This rehabilitation varies significantly in the length of treatment time. It can be as short as several weeks or well over a year. For many, the longer they commit themselves to rehabilitation, the more functionality and mobility the individual gains. This results in a higher likelihood of successfully returning to work.
Individuals that return to work report common complications that make their employment efforts more challenging. These are important considerations in life care planning because they can have a detrimental impact on an individual’s efforts to return to work.
A common frustration is dissatisfaction with prosthetic limb comfort. This can create new and unpredictable pain that renders someone unable to perform their employment duties.
Another common complication is residual limb skin health. This can render someone unable to wear their prosthetic while their skin heals. This can result in them requiring additional accommodations or being unable to work.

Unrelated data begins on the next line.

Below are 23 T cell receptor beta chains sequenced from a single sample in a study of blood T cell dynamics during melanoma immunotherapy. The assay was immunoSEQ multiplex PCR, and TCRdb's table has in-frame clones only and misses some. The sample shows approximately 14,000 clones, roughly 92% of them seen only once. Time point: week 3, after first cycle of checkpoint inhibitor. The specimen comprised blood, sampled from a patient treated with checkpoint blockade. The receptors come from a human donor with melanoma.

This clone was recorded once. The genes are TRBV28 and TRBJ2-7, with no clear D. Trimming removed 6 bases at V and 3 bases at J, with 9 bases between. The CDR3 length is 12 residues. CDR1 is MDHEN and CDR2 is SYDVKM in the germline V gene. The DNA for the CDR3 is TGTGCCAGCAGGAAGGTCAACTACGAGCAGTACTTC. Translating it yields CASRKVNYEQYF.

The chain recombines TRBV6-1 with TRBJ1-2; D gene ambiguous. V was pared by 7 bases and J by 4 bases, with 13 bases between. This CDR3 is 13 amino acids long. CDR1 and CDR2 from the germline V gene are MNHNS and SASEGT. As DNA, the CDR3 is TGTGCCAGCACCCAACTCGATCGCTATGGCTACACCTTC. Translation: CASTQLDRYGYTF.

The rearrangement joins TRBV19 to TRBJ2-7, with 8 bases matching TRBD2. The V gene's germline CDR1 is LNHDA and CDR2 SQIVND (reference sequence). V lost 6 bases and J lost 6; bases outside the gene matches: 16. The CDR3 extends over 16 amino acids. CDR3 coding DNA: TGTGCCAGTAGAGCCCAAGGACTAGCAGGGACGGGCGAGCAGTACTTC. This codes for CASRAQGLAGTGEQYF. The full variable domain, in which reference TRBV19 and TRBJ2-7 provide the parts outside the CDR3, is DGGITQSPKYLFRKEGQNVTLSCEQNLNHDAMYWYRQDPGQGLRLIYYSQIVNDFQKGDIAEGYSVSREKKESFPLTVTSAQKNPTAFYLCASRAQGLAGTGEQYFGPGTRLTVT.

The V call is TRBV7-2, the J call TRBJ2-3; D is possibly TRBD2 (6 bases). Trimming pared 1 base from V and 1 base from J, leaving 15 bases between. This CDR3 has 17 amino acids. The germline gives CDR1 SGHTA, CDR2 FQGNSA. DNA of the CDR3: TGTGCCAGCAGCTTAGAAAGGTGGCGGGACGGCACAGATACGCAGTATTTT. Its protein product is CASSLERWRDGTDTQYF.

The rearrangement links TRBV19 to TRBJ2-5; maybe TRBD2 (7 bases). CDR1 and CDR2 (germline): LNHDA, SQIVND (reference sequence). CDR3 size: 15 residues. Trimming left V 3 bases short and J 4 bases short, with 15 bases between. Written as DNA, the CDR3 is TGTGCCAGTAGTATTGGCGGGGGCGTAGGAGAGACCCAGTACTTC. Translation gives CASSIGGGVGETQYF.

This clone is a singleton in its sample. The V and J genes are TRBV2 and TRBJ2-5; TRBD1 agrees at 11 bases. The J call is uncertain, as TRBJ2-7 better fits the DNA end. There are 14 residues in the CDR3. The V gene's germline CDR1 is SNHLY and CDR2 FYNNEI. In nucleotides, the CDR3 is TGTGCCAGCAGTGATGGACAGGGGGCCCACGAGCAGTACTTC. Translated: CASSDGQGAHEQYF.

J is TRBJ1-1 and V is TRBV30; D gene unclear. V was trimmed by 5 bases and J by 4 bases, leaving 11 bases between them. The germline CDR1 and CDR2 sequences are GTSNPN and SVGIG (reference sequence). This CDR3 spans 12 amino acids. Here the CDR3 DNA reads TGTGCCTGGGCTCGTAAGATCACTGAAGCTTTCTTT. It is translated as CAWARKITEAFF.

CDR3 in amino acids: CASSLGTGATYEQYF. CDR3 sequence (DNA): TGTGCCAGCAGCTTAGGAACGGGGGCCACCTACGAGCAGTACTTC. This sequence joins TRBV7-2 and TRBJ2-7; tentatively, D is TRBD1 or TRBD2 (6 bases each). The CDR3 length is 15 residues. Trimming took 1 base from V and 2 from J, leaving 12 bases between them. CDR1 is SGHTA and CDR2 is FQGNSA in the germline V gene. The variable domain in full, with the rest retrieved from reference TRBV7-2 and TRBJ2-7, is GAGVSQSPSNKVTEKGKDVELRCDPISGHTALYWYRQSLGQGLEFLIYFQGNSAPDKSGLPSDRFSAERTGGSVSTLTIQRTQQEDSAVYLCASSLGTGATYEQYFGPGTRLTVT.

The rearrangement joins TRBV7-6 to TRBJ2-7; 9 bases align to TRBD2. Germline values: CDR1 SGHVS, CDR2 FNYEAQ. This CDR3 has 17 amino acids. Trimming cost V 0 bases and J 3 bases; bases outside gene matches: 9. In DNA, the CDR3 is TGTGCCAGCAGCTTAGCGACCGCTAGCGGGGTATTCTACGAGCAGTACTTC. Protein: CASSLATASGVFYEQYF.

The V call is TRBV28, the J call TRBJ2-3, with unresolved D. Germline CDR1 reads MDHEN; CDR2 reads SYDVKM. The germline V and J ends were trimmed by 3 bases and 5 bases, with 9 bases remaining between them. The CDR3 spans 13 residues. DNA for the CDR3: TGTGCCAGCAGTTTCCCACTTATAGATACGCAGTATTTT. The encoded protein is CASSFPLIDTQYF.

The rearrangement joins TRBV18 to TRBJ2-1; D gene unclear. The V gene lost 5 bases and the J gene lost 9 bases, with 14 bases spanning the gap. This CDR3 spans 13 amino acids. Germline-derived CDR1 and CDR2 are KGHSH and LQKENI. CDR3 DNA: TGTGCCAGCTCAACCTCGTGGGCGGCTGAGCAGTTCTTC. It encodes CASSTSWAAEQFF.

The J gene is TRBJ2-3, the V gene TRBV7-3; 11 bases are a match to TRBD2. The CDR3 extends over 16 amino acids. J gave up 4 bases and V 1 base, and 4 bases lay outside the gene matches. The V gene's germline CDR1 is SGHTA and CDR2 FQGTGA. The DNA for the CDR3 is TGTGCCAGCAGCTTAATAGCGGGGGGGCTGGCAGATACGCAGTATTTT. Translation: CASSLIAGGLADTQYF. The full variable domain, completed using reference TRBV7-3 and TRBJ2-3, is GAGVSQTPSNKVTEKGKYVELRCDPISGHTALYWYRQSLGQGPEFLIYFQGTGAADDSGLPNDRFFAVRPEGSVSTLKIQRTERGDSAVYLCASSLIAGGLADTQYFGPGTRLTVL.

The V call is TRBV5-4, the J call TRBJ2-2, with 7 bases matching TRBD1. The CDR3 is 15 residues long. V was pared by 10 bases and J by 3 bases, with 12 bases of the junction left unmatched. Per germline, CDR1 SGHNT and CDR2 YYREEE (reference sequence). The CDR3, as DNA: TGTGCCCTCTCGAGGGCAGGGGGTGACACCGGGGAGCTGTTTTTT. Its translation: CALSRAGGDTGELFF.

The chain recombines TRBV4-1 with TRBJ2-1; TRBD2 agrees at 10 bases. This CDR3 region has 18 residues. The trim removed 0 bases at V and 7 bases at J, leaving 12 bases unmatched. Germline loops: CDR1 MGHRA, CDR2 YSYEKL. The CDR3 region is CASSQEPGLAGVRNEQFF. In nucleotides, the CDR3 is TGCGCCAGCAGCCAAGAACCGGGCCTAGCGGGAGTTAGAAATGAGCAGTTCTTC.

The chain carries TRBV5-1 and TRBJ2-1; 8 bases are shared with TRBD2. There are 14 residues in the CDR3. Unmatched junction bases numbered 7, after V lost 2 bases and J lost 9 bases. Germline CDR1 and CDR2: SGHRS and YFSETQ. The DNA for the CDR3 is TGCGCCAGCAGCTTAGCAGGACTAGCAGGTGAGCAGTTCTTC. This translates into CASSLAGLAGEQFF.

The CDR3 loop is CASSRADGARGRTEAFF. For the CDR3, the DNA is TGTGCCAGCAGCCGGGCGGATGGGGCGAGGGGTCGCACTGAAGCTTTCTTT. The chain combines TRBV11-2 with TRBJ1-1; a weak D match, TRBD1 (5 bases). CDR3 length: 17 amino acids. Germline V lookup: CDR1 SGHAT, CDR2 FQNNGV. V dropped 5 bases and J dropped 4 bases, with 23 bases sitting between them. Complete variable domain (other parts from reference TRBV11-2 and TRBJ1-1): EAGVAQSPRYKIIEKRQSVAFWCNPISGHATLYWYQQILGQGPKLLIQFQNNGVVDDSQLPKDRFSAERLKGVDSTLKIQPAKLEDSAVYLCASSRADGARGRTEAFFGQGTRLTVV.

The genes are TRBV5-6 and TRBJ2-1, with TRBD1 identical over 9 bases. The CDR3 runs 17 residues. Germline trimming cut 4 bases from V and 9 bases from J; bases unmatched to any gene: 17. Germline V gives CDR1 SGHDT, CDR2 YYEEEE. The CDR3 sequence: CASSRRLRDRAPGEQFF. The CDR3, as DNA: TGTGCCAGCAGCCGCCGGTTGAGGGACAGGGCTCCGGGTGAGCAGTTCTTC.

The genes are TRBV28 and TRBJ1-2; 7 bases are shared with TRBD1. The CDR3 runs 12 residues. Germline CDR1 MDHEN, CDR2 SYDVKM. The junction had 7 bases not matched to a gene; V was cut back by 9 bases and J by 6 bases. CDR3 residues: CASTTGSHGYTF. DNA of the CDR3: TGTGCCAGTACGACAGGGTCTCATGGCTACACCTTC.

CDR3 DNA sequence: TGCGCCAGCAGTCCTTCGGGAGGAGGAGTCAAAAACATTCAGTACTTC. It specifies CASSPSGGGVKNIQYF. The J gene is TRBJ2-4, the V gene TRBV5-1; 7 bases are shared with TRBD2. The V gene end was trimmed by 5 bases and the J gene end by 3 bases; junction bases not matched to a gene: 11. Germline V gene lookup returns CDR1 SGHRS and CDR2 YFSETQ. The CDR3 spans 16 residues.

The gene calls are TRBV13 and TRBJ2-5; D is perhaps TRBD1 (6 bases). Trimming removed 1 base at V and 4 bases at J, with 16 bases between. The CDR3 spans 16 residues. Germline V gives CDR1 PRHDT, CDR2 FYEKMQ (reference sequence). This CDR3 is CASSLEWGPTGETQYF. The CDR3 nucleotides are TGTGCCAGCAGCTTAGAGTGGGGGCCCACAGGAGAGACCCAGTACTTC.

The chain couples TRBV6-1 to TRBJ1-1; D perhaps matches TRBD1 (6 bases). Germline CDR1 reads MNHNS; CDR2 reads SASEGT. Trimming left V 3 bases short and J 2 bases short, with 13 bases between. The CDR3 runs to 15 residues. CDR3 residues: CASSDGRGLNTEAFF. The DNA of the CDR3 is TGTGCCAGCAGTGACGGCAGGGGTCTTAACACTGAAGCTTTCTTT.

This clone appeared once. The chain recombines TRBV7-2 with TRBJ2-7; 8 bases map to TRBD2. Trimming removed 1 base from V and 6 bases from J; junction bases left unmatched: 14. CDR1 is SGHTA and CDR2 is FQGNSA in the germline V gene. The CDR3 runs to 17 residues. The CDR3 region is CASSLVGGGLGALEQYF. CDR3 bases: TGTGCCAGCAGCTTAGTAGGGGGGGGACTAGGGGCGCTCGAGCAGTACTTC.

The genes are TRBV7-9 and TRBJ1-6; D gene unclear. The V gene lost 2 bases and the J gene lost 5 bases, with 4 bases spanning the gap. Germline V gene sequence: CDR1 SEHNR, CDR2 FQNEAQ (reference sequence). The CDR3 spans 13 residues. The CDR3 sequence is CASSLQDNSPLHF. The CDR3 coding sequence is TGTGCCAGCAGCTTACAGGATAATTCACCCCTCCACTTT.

Finally, amputation-related pain can be pervasive and unyielding. As a result, someone suffering from this type of pain will experience a diminished functional status.
What Is Your Post-Amputation Employability?
If you recently experienced an amputation, you are going through a transition in life. Our team of experienced life care planners and vocational experts addresses your situation from all angles. This ensures that your current and future needs are taken care of. Because each individual’s amputation is unique, we take a comprehensive and holistic approach.
Schedule a consultation and let our experienced team advocate for you.